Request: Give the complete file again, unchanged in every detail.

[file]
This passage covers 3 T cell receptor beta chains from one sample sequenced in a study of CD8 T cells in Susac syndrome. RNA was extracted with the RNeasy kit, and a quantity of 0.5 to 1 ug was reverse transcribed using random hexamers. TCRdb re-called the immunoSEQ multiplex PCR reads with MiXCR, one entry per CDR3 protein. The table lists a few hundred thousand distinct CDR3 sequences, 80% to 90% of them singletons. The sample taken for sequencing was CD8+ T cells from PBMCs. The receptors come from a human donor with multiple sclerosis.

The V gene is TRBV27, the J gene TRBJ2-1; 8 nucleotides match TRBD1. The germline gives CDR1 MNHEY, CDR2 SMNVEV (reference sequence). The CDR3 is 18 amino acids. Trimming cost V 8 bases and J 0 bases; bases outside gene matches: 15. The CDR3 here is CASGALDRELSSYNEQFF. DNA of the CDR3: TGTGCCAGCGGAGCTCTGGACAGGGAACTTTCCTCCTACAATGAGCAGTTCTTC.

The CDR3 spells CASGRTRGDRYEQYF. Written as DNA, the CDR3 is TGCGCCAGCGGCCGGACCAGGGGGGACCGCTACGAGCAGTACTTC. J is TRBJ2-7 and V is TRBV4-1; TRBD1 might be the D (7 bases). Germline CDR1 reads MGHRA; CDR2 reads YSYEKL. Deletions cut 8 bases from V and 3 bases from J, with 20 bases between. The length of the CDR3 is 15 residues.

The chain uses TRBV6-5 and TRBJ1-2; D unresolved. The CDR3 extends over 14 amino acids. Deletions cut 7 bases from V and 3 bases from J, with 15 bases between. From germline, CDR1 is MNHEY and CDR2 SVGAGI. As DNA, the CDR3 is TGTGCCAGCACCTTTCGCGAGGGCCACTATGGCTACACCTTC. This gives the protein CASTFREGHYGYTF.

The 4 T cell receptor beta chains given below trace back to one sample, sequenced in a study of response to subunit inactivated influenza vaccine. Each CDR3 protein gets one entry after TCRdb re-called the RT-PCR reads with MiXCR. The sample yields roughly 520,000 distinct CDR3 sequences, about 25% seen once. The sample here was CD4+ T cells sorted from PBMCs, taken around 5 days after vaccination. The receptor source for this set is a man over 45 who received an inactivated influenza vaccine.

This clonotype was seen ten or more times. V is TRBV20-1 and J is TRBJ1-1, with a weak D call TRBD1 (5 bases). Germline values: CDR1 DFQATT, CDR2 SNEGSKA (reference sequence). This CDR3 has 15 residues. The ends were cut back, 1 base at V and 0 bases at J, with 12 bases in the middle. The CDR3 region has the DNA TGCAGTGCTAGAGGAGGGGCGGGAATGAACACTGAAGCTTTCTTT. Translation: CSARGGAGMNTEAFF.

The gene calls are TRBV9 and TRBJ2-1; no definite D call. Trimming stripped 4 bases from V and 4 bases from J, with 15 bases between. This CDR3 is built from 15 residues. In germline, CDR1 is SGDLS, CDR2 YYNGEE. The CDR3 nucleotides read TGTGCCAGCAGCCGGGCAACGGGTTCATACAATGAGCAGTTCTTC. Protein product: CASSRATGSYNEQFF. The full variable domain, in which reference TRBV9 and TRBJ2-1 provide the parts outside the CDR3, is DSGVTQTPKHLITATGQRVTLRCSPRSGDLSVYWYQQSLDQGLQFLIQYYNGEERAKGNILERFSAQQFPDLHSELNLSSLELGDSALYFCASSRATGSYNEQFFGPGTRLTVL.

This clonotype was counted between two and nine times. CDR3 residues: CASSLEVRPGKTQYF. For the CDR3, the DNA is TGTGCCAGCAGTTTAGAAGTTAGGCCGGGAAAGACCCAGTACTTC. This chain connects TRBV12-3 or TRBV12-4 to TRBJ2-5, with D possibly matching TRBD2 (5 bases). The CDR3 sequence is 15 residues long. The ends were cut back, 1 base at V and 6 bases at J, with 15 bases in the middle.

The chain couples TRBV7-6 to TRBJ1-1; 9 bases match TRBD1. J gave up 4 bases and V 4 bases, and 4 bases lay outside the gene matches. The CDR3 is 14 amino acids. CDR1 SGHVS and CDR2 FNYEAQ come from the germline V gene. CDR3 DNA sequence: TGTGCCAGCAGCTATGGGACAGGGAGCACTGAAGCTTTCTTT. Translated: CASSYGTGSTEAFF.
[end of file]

This passage covers 3 T cell receptor beta chains from one sample sequenced in a study of CD8 T cells in Susac syndrome. RNA was extracted with the RNeasy kit, and a quantity of 0.5 to 1 ug was reverse transcribed using random hexamers. TCRdb re-called the immunoSEQ multiplex PCR reads with MiXCR, one entry per CDR3 protein. The table lists a few hundred thousand distinct CDR3 sequences, 80% to 90% of them singletons. The sample taken for sequencing was CD8+ T cells from PBMCs. The receptors come from a human donor with multiple sclerosis.

The V gene is TRBV27, the J gene TRBJ2-1; 8 nucleotides match TRBD1. The germline gives CDR1 MNHEY, CDR2 SMNVEV (reference sequence). The CDR3 is 18 amino acids. Trimming cost V 8 bases and J 0 bases; bases outside gene matches: 15. The CDR3 here is CASGALDRELSSYNEQFF. DNA of the CDR3: TGTGCCAGCGGAGCTCTGGACAGGGAACTTTCCTCCTACAATGAGCAGTTCTTC.

The CDR3 spells CASGRTRGDRYEQYF. Written as DNA, the CDR3 is TGCGCCAGCGGCCGGACCAGGGGGGACCGCTACGAGCAGTACTTC. J is TRBJ2-7 and V is TRBV4-1; TRBD1 might be the D (7 bases). Germline CDR1 reads MGHRA; CDR2 reads YSYEKL. Deletions cut 8 bases from V and 3 bases from J, with 20 bases between. The length of the CDR3 is 15 residues.

The chain uses TRBV6-5 and TRBJ1-2; D unresolved. The CDR3 extends over 14 amino acids. Deletions cut 7 bases from V and 3 bases from J, with 15 bases between. From germline, CDR1 is MNHEY and CDR2 SVGAGI. As DNA, the CDR3 is TGTGCCAGCACCTTTCGCGAGGGCCACTATGGCTACACCTTC. This gives the protein CASTFREGHYGYTF.

The 4 T cell receptor beta chains given below trace back to one sample, sequenced in a study of response to subunit inactivated influenza vaccine. Each CDR3 protein gets one entry after TCRdb re-called the RT-PCR reads with MiXCR. The sample yields roughly 520,000 distinct CDR3 sequences, about 25% seen once. The sample here was CD4+ T cells sorted from PBMCs, taken around 5 days after vaccination. The receptor source for this set is a man over 45 who received an inactivated influenza vaccine.

This clonotype was seen ten or more times. V is TRBV20-1 and J is TRBJ1-1, with a weak D call TRBD1 (5 bases). Germline values: CDR1 DFQATT, CDR2 SNEGSKA (reference sequence). This CDR3 has 15 residues. The ends were cut back, 1 base at V and 0 bases at J, with 12 bases in the middle. The CDR3 region has the DNA TGCAGTGCTAGAGGAGGGGCGGGAATGAACACTGAAGCTTTCTTT. Translation: CSARGGAGMNTEAFF.

The gene calls are TRBV9 and TRBJ2-1; no definite D call. Trimming stripped 4 bases from V and 4 bases from J, with 15 bases between. This CDR3 is built from 15 residues. In germline, CDR1 is SGDLS, CDR2 YYNGEE. The CDR3 nucleotides read TGTGCCAGCAGCCGGGCAACGGGTTCATACAATGAGCAGTTCTTC. Protein product: CASSRATGSYNEQFF. The full variable domain, in which reference TRBV9 and TRBJ2-1 provide the parts outside the CDR3, is DSGVTQTPKHLITATGQRVTLRCSPRSGDLSVYWYQQSLDQGLQFLIQYYNGEERAKGNILERFSAQQFPDLHSELNLSSLELGDSALYFCASSRATGSYNEQFFGPGTRLTVL.

This clonotype was counted between two and nine times. CDR3 residues: CASSLEVRPGKTQYF. For the CDR3, the DNA is TGTGCCAGCAGTTTAGAAGTTAGGCCGGGAAAGACCCAGTACTTC. This chain connects TRBV12-3 or TRBV12-4 to TRBJ2-5, with D possibly matching TRBD2 (5 bases). The CDR3 sequence is 15 residues long. The ends were cut back, 1 base at V and 6 bases at J, with 15 bases in the middle.

The chain couples TRBV7-6 to TRBJ1-1; 9 bases match TRBD1. J gave up 4 bases and V 4 bases, and 4 bases lay outside the gene matches. The CDR3 is 14 amino acids. CDR1 SGHVS and CDR2 FNYEAQ come from the germline V gene. CDR3 DNA sequence: TGTGCCAGCAGCTATGGGACAGGGAGCACTGAAGCTTTCTTT. Translated: CASSYGTGSTEAFF.